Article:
There are two main fundamental errors with this argument. The first being that the view is impossible to disprove. Take, for example, the scenario given earlier where the man jumps onto the train tracks to help someone who had fallen. When you look at this act through the eyes of a psychological egoism proponent, they could argue that the guilt the man would have suffered if he ignored the situation and kept walking would have been immense and therefore, he was really only acting so he wouldn’t be in pain later- a selfish motive. While although the impossibility of disproving egoism should sound like an advantage of the theory, philosophers of science know that it is a fatal drawback.
Any theory that claims to explain something about the universe, as egoism does, should be falsifiable. This does not mean that it is false, of course, but that it has at least the capability of being tested and thus being proved false. Karl Popper created this ideology, which is called falsifiability. If every action can be explained with egoism, then ironically, it doesn’t really tell us anything, it just restates how everyone already thinks and fails to show us anything distinctive about how things are. Anytime someone behaves in a way that can be considered altruistic, it is always possible to conceive of their motives in egotistic terms. Its inability to be proven false is a main reason why the theory of psychological egoism is unscientific and problematic.
The second error with psychological egoism is that its premise that satisfying our desires always satisfies us is simply not true. This fault of egoism deals with the confusion and perhaps the incorrect .. interchangeably of the ideas of desire and the satisfaction of desire. If people possess altruistic motives, then they sometimes act to benefit others without the prospect of gain to themselves. In other words, they desire the good of others for its own sake, not simply as a means to their own satisfaction. If we were to use the other example given at the beginning of this essay, the man who jumped in front of a bullet to save another’s life clearly desired that the other guy did not die, and acted accordingly to save his lives. Therefore, it could be argue that yes, he succeeded, and therefore his desire was satisfied. However, and this distinction is imperative, he himself was not satisfied since he died in the attempt to save the man. From the fact that a person’s desire is satisfied we can draw no conclusions about effects on his mental state or well-being.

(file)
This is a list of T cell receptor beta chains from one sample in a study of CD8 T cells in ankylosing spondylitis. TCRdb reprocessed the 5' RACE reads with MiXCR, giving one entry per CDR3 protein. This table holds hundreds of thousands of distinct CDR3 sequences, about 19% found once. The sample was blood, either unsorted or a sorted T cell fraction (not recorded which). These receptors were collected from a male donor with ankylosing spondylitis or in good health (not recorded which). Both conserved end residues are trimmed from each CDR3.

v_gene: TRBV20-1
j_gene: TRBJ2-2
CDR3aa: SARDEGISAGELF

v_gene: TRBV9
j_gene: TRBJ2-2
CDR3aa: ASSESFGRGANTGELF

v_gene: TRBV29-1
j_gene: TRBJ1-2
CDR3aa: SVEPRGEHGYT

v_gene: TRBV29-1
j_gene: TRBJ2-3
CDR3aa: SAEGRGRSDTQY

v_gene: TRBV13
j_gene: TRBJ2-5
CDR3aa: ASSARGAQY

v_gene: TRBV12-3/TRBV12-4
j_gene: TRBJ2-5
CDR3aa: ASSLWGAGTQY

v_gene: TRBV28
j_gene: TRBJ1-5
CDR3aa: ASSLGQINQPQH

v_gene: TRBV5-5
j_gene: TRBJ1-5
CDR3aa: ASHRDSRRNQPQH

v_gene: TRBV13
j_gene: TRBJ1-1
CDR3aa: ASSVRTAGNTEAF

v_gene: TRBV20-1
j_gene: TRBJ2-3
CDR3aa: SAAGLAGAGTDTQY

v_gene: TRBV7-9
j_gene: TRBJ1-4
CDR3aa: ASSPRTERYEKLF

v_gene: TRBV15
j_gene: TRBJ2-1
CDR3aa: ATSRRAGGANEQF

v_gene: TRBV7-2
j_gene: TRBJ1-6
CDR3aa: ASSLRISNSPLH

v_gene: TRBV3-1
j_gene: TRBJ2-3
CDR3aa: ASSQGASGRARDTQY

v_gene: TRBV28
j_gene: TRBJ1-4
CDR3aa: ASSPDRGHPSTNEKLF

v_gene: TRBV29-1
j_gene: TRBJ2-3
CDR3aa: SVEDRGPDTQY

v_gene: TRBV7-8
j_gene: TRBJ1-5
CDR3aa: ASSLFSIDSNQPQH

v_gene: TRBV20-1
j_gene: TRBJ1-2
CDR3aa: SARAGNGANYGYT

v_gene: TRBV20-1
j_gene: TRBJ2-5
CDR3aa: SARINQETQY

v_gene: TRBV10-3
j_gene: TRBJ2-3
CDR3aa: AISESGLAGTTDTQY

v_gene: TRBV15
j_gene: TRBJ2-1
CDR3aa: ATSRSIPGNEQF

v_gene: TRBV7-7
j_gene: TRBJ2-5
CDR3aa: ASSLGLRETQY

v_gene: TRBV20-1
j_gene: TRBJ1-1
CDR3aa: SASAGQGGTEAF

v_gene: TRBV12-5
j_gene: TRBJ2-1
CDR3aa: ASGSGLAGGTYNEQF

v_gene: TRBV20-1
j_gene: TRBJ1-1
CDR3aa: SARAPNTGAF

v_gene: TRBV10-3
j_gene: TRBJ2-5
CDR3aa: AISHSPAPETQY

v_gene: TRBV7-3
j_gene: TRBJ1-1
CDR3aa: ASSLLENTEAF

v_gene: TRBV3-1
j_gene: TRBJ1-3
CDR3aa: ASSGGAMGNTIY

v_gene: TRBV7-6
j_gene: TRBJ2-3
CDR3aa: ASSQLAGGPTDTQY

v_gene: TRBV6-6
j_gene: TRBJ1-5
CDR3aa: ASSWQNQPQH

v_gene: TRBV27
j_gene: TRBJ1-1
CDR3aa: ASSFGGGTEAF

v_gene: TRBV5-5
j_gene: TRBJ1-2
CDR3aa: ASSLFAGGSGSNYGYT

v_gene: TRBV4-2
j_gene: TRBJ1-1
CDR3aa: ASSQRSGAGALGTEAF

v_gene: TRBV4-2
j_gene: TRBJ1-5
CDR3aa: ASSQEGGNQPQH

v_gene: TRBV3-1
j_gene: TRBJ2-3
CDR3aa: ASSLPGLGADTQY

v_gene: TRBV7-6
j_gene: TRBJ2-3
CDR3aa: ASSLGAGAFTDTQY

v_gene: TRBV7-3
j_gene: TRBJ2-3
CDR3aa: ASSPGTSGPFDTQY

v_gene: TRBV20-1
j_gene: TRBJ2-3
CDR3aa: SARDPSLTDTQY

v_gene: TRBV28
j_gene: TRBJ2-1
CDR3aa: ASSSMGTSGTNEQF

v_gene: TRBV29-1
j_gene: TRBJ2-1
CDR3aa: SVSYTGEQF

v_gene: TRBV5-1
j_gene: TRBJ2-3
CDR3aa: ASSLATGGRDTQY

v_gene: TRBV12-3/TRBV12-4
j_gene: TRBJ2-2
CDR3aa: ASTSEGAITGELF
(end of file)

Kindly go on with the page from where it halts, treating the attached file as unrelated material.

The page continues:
Not only is the idea of psychological egoism invalid, but it can also be dangerous and counterproductive to believe. It is easy to see the lure of egoism and why so many people believe it. Perhaps the skepticism people have about their own motivations and the convenient justification for selfish behavior is why rejecting the prospect of pure altruism seems like an ideal belief. Yet, if people truly believed that everyone else’s behavior is always selfish and that this selfishness is impossible to overcome- then there would be no reason to feel guilty about our own self- interested behavior or any motivation to try and change it. However, further analysis shows that the ideology of psychological egoism has several flaws and therefore is not a valid counterargument to the concept of pure altruism.